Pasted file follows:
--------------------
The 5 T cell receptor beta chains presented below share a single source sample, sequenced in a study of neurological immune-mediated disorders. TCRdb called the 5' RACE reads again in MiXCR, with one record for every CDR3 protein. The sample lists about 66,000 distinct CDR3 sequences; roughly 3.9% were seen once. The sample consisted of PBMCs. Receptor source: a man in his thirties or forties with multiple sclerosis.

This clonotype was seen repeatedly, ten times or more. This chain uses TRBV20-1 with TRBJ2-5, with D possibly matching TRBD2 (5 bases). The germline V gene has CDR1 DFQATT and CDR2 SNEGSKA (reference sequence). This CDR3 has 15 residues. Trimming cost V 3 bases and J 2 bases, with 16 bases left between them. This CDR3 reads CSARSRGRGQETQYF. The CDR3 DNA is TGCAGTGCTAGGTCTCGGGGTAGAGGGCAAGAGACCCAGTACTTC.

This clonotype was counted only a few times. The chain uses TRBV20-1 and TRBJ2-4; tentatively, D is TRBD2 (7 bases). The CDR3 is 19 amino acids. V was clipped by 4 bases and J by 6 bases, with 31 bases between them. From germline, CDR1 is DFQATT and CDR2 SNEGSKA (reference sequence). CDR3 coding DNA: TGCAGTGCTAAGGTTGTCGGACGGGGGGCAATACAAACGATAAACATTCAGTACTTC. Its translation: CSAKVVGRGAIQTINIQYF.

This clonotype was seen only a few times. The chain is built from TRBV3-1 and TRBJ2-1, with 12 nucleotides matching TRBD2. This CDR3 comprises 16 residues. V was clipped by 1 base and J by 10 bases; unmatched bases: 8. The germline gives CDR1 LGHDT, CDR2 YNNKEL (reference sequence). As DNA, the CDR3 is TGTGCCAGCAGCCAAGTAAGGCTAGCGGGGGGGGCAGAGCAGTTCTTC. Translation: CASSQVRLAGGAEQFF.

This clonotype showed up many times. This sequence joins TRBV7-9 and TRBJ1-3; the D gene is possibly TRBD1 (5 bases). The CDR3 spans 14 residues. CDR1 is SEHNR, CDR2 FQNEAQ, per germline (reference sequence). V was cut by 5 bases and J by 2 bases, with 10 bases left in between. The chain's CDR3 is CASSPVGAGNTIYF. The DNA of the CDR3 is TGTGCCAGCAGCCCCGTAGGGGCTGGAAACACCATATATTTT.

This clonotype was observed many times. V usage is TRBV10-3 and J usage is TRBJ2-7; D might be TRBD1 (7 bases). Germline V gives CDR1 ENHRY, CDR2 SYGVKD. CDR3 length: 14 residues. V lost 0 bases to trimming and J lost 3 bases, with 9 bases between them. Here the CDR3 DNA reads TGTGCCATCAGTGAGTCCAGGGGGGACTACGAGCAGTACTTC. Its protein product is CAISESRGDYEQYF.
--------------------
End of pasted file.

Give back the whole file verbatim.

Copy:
The 5 T cell receptor beta chains presented below share a single source sample, sequenced in a study of neurological immune-mediated disorders. TCRdb called the 5' RACE reads again in MiXCR, with one record for every CDR3 protein. The sample lists about 66,000 distinct CDR3 sequences; roughly 3.9% were seen once. The sample consisted of PBMCs. Receptor source: a man in his thirties or forties with multiple sclerosis.

This clonotype was seen repeatedly, ten times or more. This chain uses TRBV20-1 with TRBJ2-5, with D possibly matching TRBD2 (5 bases). The germline V gene has CDR1 DFQATT and CDR2 SNEGSKA (reference sequence). This CDR3 has 15 residues. Trimming cost V 3 bases and J 2 bases, with 16 bases left between them. This CDR3 reads CSARSRGRGQETQYF. The CDR3 DNA is TGCAGTGCTAGGTCTCGGGGTAGAGGGCAAGAGACCCAGTACTTC.

This clonotype was counted only a few times. The chain uses TRBV20-1 and TRBJ2-4; tentatively, D is TRBD2 (7 bases). The CDR3 is 19 amino acids. V was clipped by 4 bases and J by 6 bases, with 31 bases between them. From germline, CDR1 is DFQATT and CDR2 SNEGSKA (reference sequence). CDR3 coding DNA: TGCAGTGCTAAGGTTGTCGGACGGGGGGCAATACAAACGATAAACATTCAGTACTTC. Its translation: CSAKVVGRGAIQTINIQYF.

This clonotype was seen only a few times. The chain is built from TRBV3-1 and TRBJ2-1, with 12 nucleotides matching TRBD2. This CDR3 comprises 16 residues. V was clipped by 1 base and J by 10 bases; unmatched bases: 8. The germline gives CDR1 LGHDT, CDR2 YNNKEL (reference sequence). As DNA, the CDR3 is TGTGCCAGCAGCCAAGTAAGGCTAGCGGGGGGGGCAGAGCAGTTCTTC. Translation: CASSQVRLAGGAEQFF.

This clonotype showed up many times. This sequence joins TRBV7-9 and TRBJ1-3; the D gene is possibly TRBD1 (5 bases). The CDR3 spans 14 residues. CDR1 is SEHNR, CDR2 FQNEAQ, per germline (reference sequence). V was cut by 5 bases and J by 2 bases, with 10 bases left in between. The chain's CDR3 is CASSPVGAGNTIYF. The DNA of the CDR3 is TGTGCCAGCAGCCCCGTAGGGGCTGGAAACACCATATATTTT.

This clonotype was observed many times. V usage is TRBV10-3 and J usage is TRBJ2-7; D might be TRBD1 (7 bases). Germline V gives CDR1 ENHRY, CDR2 SYGVKD. CDR3 length: 14 residues. V lost 0 bases to trimming and J lost 3 bases, with 9 bases between them. Here the CDR3 DNA reads TGTGCCATCAGTGAGTCCAGGGGGGACTACGAGCAGTACTTC. Its protein product is CAISESRGDYEQYF.